By Andrea de Roode, MS RD LD
As a tea farmer, I may seem biased writing this, but tea is really an incredible plant! I have to marvel at its versatility, both biologically and chemically, as a plant and beverage. How many cultivated crops can boast having such diversity of color, of flavor, of biochemical composition and biology? How many crops can grow happily in the snow covered mountains in the Himalayas, on the coast of the Big Island of Hawaii, in the lowlands of the Southeastern United States, in the highest altitudes of Kenya, and in Western Canada? Tea does, it’s a superhero plant! I can only think of Vitis vinifera (wine grapes) as its equal. When people are more familiar with wine than they are tea, I happily use wine analogies to to describe tea (Camellia sinensis), and that can help make tea more approachable.
The tea plant is indigenous to China, and today is cultivated all over the world, including here in Hawaii. Over the past several hundred years of global tea cultivation, different cultures and their trading partners developed preferences for specific varieties or “cultivars” of Camellia sinensis. Each cultivar lends itself to a specific style of tea. Hence, traditionally Japan is well known for its green teas and India, formerly colonized by the British, for its black teas.
At our young and growing Maui Tea Farm, my superhero teamaker husband Alex transforms our tea into a black tea. This is in part a personal preference, but also a biological one: our tea plants are offspring of teas from the Big Island of Hawaii, with genetics tracing back to India. At the Maui Tea Farm, we develop our own recipes for green tea, and the semi-oxidized style of tea known as “blue-green” oolong and yellow teas. It may take us a few plant generations of cross-breeding and cutting cultivation to be able to get a field of plants we like specifically for green or oolong tea making. On a side note, oolong style teas are a whole amazing tea journey unto themselves, and we will need to devote future articles solely to them.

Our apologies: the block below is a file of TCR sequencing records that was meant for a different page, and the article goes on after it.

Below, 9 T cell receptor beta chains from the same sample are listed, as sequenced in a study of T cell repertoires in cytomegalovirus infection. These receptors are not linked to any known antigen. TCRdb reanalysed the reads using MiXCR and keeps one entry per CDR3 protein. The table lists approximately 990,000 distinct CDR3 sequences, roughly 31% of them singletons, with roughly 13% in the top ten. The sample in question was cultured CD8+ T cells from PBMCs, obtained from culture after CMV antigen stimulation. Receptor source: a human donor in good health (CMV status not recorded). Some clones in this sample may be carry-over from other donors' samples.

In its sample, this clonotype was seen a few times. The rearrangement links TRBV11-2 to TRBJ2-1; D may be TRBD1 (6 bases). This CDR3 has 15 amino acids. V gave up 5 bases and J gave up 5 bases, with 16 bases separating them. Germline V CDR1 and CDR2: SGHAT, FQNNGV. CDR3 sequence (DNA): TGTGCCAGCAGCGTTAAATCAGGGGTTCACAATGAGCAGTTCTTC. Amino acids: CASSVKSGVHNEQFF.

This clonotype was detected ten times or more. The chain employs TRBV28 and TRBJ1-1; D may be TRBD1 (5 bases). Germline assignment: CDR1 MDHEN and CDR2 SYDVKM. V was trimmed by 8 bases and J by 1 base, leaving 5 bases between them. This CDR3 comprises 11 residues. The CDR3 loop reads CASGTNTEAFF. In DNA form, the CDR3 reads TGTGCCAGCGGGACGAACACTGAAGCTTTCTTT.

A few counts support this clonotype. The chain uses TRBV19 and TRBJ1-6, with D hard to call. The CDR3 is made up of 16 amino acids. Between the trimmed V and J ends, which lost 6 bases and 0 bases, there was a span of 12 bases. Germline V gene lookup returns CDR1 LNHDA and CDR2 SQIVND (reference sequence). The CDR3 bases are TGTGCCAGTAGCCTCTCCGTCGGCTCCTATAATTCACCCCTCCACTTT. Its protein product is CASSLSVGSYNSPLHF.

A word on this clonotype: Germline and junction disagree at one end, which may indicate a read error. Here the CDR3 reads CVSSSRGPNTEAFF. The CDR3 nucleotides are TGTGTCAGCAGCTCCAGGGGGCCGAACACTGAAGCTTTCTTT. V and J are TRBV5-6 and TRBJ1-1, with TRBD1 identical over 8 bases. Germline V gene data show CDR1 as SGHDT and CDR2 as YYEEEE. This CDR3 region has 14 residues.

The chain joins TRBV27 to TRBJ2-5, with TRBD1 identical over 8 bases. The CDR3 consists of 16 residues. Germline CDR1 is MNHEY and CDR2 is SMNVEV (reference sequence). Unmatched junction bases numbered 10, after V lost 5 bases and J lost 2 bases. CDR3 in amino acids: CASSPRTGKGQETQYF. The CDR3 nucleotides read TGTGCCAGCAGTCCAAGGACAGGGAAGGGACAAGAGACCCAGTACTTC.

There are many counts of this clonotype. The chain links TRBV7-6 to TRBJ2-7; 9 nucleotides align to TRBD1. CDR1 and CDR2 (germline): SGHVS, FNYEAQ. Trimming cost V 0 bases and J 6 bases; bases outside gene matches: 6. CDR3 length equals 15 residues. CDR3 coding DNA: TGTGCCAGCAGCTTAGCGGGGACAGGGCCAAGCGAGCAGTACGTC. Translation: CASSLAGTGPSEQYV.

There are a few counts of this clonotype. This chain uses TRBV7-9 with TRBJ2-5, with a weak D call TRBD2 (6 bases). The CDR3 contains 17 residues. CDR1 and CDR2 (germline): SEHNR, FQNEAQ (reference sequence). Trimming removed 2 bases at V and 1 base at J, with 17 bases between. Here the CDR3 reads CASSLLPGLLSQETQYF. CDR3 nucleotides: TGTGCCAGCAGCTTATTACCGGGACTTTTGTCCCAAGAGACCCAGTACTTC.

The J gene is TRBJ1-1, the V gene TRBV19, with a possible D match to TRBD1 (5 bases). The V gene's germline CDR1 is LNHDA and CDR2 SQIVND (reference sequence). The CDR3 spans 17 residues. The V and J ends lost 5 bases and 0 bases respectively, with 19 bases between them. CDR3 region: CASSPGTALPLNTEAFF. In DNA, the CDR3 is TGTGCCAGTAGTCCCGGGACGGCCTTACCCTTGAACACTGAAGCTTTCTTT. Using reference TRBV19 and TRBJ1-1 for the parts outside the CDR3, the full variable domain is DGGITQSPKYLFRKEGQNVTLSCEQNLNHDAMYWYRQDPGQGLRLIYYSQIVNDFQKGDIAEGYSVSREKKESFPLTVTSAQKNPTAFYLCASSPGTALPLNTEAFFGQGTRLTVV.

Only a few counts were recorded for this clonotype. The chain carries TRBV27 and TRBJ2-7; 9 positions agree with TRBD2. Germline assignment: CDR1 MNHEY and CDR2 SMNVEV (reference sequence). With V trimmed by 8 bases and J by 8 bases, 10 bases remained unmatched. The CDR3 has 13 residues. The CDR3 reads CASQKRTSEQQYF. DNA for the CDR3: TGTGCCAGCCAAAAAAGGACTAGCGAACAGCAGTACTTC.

How and when Alex transforms our freshly picked, chartreuse-colored tea leaves into a batch of green or oolong or black tea depends entirely on the recipe he uses with that harvest. Here’s where tea gets even more like wine, and becomes incredibly complex and geeky: chemical compounds naturally found in Camellia sinensis play an important role in the tea processing experience and ultimately determine the quality, flavor, and mouthfeel of the finished tea product.
Please check out my upcoming article: The Big, Sexy World of Tea and Polyphenols
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To learn more about the world of tea, check out these resources: